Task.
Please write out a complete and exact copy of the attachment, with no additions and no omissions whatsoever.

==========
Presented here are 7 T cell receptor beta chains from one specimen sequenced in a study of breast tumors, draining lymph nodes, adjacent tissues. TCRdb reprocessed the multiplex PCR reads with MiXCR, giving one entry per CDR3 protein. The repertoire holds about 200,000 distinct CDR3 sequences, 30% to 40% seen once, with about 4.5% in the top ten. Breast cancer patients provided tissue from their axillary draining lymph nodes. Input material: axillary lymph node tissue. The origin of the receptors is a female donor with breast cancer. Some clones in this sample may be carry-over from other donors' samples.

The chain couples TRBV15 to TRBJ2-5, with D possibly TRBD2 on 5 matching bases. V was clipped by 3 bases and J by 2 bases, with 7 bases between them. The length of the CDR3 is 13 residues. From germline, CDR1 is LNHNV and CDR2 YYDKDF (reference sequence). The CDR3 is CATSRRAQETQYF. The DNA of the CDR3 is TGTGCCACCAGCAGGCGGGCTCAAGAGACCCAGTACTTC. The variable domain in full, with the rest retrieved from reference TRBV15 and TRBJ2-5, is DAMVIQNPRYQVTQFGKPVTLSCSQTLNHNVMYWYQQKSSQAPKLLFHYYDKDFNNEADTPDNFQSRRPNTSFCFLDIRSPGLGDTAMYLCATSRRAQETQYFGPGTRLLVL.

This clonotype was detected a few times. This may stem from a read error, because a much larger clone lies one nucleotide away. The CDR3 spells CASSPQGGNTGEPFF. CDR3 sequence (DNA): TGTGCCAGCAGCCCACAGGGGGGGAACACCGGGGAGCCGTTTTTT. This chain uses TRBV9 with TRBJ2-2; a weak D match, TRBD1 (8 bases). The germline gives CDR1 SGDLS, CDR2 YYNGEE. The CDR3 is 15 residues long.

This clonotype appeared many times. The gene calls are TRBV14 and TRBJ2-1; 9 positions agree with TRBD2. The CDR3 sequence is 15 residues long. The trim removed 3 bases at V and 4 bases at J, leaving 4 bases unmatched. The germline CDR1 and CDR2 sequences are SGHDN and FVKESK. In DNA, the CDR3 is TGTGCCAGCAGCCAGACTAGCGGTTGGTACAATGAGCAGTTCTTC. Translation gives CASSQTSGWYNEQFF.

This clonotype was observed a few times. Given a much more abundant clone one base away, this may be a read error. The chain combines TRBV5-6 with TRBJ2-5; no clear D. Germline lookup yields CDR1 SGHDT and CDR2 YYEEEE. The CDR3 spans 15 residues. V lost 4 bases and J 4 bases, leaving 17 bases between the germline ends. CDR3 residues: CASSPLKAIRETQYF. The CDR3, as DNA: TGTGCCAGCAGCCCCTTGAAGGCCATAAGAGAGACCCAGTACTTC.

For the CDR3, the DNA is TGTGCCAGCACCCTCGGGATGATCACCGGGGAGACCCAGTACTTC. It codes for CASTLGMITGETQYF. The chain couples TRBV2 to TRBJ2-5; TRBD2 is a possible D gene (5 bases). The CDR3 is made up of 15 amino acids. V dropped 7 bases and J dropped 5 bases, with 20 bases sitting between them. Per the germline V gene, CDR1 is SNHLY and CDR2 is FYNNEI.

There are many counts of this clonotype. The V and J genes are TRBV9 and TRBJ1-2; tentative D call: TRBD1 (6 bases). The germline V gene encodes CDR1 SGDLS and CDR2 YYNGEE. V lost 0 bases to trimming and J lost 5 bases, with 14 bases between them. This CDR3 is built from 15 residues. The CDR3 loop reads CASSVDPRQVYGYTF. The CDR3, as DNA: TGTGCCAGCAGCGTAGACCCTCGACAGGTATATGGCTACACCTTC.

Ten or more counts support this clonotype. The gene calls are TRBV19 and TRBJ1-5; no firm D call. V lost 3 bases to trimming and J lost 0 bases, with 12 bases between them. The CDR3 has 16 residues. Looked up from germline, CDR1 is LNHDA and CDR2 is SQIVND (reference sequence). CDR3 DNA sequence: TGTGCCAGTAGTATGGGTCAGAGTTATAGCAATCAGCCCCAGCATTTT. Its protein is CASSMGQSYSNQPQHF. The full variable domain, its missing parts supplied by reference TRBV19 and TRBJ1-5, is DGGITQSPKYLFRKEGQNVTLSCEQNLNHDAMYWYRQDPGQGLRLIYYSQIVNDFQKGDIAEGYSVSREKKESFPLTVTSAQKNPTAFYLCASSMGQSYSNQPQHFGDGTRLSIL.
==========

Presented here are 7 T cell receptor beta chains from one specimen sequenced in a study of breast tumors, draining lymph nodes, adjacent tissues. TCRdb reprocessed the multiplex PCR reads with MiXCR, giving one entry per CDR3 protein. The repertoire holds about 200,000 distinct CDR3 sequences, 30% to 40% seen once, with about 4.5% in the top ten. Breast cancer patients provided tissue from their axillary draining lymph nodes. Input material: axillary lymph node tissue. The origin of the receptors is a female donor with breast cancer. Some clones in this sample may be carry-over from other donors' samples.

The chain couples TRBV15 to TRBJ2-5, with D possibly TRBD2 on 5 matching bases. V was clipped by 3 bases and J by 2 bases, with 7 bases between them. The length of the CDR3 is 13 residues. From germline, CDR1 is LNHNV and CDR2 YYDKDF (reference sequence). The CDR3 is CATSRRAQETQYF. The DNA of the CDR3 is TGTGCCACCAGCAGGCGGGCTCAAGAGACCCAGTACTTC. The variable domain in full, with the rest retrieved from reference TRBV15 and TRBJ2-5, is DAMVIQNPRYQVTQFGKPVTLSCSQTLNHNVMYWYQQKSSQAPKLLFHYYDKDFNNEADTPDNFQSRRPNTSFCFLDIRSPGLGDTAMYLCATSRRAQETQYFGPGTRLLVL.

This clonotype was detected a few times. This may stem from a read error, because a much larger clone lies one nucleotide away. The CDR3 spells CASSPQGGNTGEPFF. CDR3 sequence (DNA): TGTGCCAGCAGCCCACAGGGGGGGAACACCGGGGAGCCGTTTTTT. This chain uses TRBV9 with TRBJ2-2; a weak D match, TRBD1 (8 bases). The germline gives CDR1 SGDLS, CDR2 YYNGEE. The CDR3 is 15 residues long.

This clonotype appeared many times. The gene calls are TRBV14 and TRBJ2-1; 9 positions agree with TRBD2. The CDR3 sequence is 15 residues long. The trim removed 3 bases at V and 4 bases at J, leaving 4 bases unmatched. The germline CDR1 and CDR2 sequences are SGHDN and FVKESK. In DNA, the CDR3 is TGTGCCAGCAGCCAGACTAGCGGTTGGTACAATGAGCAGTTCTTC. Translation gives CASSQTSGWYNEQFF.

This clonotype was observed a few times. Given a much more abundant clone one base away, this may be a read error. The chain combines TRBV5-6 with TRBJ2-5; no clear D. Germline lookup yields CDR1 SGHDT and CDR2 YYEEEE. The CDR3 spans 15 residues. V lost 4 bases and J 4 bases, leaving 17 bases between the germline ends. CDR3 residues: CASSPLKAIRETQYF. The CDR3, as DNA: TGTGCCAGCAGCCCCTTGAAGGCCATAAGAGAGACCCAGTACTTC.

For the CDR3, the DNA is TGTGCCAGCACCCTCGGGATGATCACCGGGGAGACCCAGTACTTC. It codes for CASTLGMITGETQYF. The chain couples TRBV2 to TRBJ2-5; TRBD2 is a possible D gene (5 bases). The CDR3 is made up of 15 amino acids. V dropped 7 bases and J dropped 5 bases, with 20 bases sitting between them. Per the germline V gene, CDR1 is SNHLY and CDR2 is FYNNEI.

There are many counts of this clonotype. The V and J genes are TRBV9 and TRBJ1-2; tentative D call: TRBD1 (6 bases). The germline V gene encodes CDR1 SGDLS and CDR2 YYNGEE. V lost 0 bases to trimming and J lost 5 bases, with 14 bases between them. This CDR3 is built from 15 residues. The CDR3 loop reads CASSVDPRQVYGYTF. The CDR3, as DNA: TGTGCCAGCAGCGTAGACCCTCGACAGGTATATGGCTACACCTTC.

Ten or more counts support this clonotype. The gene calls are TRBV19 and TRBJ1-5; no firm D call. V lost 3 bases to trimming and J lost 0 bases, with 12 bases between them. The CDR3 has 16 residues. Looked up from germline, CDR1 is LNHDA and CDR2 is SQIVND (reference sequence). CDR3 DNA sequence: TGTGCCAGTAGTATGGGTCAGAGTTATAGCAATCAGCCCCAGCATTTT. Its protein is CASSMGQSYSNQPQHF. The full variable domain, its missing parts supplied by reference TRBV19 and TRBJ1-5, is DGGITQSPKYLFRKEGQNVTLSCEQNLNHDAMYWYRQDPGQGLRLIYYSQIVNDFQKGDIAEGYSVSREKKESFPLTVTSAQKNPTAFYLCASSMGQSYSNQPQHFGDGTRLSIL.